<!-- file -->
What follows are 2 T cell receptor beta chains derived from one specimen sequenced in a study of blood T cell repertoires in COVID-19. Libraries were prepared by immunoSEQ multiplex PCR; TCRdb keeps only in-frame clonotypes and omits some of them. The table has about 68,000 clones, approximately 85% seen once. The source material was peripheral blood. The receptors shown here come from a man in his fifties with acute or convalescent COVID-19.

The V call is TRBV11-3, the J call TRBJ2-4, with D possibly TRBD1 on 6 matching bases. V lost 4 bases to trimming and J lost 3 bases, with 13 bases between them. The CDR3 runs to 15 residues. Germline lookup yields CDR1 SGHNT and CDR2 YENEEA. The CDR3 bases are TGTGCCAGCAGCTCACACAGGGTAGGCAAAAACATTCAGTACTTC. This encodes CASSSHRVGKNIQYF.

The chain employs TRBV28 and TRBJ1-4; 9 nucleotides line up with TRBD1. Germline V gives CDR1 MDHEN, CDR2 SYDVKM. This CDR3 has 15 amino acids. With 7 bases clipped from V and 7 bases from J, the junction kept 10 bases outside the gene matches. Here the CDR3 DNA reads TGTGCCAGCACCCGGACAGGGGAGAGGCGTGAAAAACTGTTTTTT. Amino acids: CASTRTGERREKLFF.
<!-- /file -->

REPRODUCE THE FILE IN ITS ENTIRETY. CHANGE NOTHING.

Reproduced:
What follows are 2 T cell receptor beta chains derived from one specimen sequenced in a study of blood T cell repertoires in COVID-19. Libraries were prepared by immunoSEQ multiplex PCR; TCRdb keeps only in-frame clonotypes and omits some of them. The table has about 68,000 clones, approximately 85% seen once. The source material was peripheral blood. The receptors shown here come from a man in his fifties with acute or convalescent COVID-19.

The V call is TRBV11-3, the J call TRBJ2-4, with D possibly TRBD1 on 6 matching bases. V lost 4 bases to trimming and J lost 3 bases, with 13 bases between them. The CDR3 runs to 15 residues. Germline lookup yields CDR1 SGHNT and CDR2 YENEEA. The CDR3 bases are TGTGCCAGCAGCTCACACAGGGTAGGCAAAAACATTCAGTACTTC. This encodes CASSSHRVGKNIQYF.

The chain employs TRBV28 and TRBJ1-4; 9 nucleotides line up with TRBD1. Germline V gives CDR1 MDHEN, CDR2 SYDVKM. This CDR3 has 15 amino acids. With 7 bases clipped from V and 7 bases from J, the junction kept 10 bases outside the gene matches. Here the CDR3 DNA reads TGTGCCAGCACCCGGACAGGGGAGAGGCGTGAAAAACTGTTTTTT. Amino acids: CASTRTGERREKLFF.